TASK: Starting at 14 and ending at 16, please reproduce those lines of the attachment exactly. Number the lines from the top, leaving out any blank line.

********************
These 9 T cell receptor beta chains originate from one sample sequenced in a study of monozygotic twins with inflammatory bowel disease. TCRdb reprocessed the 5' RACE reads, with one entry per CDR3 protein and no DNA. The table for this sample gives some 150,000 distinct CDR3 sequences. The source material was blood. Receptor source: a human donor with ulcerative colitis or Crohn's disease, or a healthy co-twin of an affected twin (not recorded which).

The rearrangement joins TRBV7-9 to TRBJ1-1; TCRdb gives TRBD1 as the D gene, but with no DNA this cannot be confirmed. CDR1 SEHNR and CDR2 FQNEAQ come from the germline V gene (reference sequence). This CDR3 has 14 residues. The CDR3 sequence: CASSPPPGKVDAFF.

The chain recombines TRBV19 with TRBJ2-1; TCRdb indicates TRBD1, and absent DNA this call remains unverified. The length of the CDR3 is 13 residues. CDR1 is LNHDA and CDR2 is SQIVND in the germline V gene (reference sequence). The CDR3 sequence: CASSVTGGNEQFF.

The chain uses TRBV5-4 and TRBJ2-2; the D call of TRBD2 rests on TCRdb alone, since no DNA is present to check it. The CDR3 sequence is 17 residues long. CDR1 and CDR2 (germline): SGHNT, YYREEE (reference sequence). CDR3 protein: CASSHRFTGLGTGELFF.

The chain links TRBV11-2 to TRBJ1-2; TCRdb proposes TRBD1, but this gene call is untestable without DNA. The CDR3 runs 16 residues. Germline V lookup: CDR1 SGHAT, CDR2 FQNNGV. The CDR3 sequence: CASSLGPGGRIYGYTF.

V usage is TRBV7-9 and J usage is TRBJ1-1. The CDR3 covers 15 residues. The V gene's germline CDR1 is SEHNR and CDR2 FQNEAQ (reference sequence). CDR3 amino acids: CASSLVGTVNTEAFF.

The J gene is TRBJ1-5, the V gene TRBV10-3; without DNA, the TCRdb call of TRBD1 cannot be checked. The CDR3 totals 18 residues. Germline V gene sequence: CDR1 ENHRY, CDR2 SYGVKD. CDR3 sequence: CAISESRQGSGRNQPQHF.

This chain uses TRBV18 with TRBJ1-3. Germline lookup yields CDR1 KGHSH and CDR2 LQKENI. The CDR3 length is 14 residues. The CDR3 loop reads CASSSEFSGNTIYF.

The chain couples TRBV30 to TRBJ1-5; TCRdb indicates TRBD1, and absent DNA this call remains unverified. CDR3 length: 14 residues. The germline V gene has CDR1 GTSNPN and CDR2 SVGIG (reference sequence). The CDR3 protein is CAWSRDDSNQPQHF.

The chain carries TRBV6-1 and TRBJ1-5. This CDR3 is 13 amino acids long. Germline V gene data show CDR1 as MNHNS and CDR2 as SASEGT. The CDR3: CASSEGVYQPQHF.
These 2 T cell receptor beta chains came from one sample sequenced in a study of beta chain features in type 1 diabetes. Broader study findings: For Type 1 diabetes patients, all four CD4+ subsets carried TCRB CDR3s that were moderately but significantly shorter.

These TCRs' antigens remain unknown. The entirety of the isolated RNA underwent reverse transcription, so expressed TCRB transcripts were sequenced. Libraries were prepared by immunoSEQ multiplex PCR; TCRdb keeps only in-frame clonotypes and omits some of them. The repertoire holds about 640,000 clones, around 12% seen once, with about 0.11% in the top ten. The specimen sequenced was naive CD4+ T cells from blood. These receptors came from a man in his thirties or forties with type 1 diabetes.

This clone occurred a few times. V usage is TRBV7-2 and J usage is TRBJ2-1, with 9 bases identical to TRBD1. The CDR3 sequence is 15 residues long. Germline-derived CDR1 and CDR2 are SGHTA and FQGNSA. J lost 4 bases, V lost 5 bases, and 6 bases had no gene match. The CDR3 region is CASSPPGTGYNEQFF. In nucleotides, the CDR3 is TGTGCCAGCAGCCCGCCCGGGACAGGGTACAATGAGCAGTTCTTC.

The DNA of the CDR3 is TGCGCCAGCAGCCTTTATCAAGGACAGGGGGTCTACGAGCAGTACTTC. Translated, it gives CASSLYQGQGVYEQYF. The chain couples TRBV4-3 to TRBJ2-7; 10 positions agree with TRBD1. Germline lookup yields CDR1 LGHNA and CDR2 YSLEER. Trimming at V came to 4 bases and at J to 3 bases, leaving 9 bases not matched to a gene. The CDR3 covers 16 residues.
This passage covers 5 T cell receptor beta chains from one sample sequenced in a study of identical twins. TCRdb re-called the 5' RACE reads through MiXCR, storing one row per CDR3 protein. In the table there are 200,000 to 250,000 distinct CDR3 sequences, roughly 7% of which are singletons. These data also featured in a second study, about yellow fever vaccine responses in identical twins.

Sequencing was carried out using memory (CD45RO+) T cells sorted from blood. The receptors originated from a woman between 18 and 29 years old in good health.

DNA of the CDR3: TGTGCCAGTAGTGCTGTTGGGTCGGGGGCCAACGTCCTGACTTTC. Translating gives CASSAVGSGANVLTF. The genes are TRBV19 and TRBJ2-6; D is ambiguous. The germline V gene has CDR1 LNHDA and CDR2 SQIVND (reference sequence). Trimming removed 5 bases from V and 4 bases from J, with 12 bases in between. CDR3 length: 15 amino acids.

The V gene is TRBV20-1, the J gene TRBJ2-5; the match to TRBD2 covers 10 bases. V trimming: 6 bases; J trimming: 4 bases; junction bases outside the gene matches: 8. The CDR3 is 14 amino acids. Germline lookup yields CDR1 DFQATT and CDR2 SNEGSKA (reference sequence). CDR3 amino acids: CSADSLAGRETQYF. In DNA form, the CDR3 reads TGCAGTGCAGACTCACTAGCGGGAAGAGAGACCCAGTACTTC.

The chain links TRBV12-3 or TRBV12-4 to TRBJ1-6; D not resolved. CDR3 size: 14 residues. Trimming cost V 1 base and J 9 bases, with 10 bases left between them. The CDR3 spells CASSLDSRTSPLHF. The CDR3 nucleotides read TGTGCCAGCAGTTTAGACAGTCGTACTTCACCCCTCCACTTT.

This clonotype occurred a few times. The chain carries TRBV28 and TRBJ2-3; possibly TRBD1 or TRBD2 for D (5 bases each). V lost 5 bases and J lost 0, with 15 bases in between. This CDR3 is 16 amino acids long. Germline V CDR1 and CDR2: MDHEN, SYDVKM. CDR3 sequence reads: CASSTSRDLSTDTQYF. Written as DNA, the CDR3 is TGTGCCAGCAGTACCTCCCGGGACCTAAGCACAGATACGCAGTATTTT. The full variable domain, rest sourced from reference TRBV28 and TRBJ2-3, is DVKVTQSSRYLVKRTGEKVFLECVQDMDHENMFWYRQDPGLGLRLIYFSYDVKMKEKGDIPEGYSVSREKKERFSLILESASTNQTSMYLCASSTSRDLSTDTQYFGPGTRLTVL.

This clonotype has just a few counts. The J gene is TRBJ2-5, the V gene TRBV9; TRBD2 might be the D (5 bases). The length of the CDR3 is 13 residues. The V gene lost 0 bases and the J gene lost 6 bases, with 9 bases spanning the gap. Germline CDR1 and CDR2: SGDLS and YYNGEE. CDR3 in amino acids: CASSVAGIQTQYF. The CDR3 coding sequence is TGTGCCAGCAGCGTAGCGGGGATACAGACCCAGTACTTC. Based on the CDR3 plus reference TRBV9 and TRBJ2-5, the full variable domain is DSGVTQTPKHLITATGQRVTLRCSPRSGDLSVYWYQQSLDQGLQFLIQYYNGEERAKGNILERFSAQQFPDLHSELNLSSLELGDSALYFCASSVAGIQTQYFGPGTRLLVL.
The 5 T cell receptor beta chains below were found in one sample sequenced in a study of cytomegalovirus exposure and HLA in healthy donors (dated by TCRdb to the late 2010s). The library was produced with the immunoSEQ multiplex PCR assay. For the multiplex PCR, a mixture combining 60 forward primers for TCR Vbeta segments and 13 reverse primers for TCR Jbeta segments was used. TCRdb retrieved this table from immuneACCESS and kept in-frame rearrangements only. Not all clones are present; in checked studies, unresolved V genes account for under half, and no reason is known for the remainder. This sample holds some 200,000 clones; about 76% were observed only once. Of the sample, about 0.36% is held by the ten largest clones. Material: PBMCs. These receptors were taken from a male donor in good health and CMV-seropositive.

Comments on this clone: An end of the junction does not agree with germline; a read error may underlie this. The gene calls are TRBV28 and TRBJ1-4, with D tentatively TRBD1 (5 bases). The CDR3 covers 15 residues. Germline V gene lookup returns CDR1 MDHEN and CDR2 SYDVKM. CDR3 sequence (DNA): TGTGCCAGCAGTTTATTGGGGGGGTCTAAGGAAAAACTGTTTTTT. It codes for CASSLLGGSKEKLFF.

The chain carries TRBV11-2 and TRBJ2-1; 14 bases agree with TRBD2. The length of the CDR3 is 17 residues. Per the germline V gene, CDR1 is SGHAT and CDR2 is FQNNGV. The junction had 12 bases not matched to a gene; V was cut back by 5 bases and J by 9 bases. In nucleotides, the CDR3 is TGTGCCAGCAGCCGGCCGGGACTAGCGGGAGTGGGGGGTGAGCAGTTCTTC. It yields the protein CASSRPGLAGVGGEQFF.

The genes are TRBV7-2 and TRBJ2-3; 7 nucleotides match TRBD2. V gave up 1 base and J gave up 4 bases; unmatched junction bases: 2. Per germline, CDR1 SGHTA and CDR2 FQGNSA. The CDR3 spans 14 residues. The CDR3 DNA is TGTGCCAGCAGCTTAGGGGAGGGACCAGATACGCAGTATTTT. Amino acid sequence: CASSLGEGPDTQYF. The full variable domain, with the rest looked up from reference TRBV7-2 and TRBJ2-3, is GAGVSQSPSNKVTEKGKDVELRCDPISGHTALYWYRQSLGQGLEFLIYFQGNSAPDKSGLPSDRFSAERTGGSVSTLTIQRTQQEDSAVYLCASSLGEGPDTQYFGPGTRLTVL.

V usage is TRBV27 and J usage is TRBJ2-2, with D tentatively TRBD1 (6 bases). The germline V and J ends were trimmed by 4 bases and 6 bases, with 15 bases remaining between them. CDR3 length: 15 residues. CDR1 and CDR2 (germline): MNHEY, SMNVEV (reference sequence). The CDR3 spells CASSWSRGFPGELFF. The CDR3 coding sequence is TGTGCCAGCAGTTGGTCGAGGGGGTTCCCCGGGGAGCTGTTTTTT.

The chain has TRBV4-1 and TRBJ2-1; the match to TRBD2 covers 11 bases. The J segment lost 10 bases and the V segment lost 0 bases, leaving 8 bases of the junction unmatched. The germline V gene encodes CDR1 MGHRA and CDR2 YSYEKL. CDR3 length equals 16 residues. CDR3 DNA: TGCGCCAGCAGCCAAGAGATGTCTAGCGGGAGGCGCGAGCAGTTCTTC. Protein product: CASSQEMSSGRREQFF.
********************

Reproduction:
The DNA of the CDR3 is TGCGCCAGCAGCCTTTATCAAGGACAGGGGGTCTACGAGCAGTACTTC. Translated, it gives CASSLYQGQGVYEQYF. The chain couples TRBV4-3 to TRBJ2-7; 10 positions agree with TRBD1. Germline lookup yields CDR1 LGHNA and CDR2 YSLEER. Trimming at V came to 4 bases and at J to 3 bases, leaving 9 bases not matched to a gene. The CDR3 covers 16 residues.
This passage covers 5 T cell receptor beta chains from one sample sequenced in a study of identical twins. TCRdb re-called the 5' RACE reads through MiXCR, storing one row per CDR3 protein. In the table there are 200,000 to 250,000 distinct CDR3 sequences, roughly 7% of which are singletons. These data also featured in a second study, about yellow fever vaccine responses in identical twins.

Sequencing was carried out using memory (CD45RO+) T cells sorted from blood. The receptors originated from a woman between 18 and 29 years old in good health.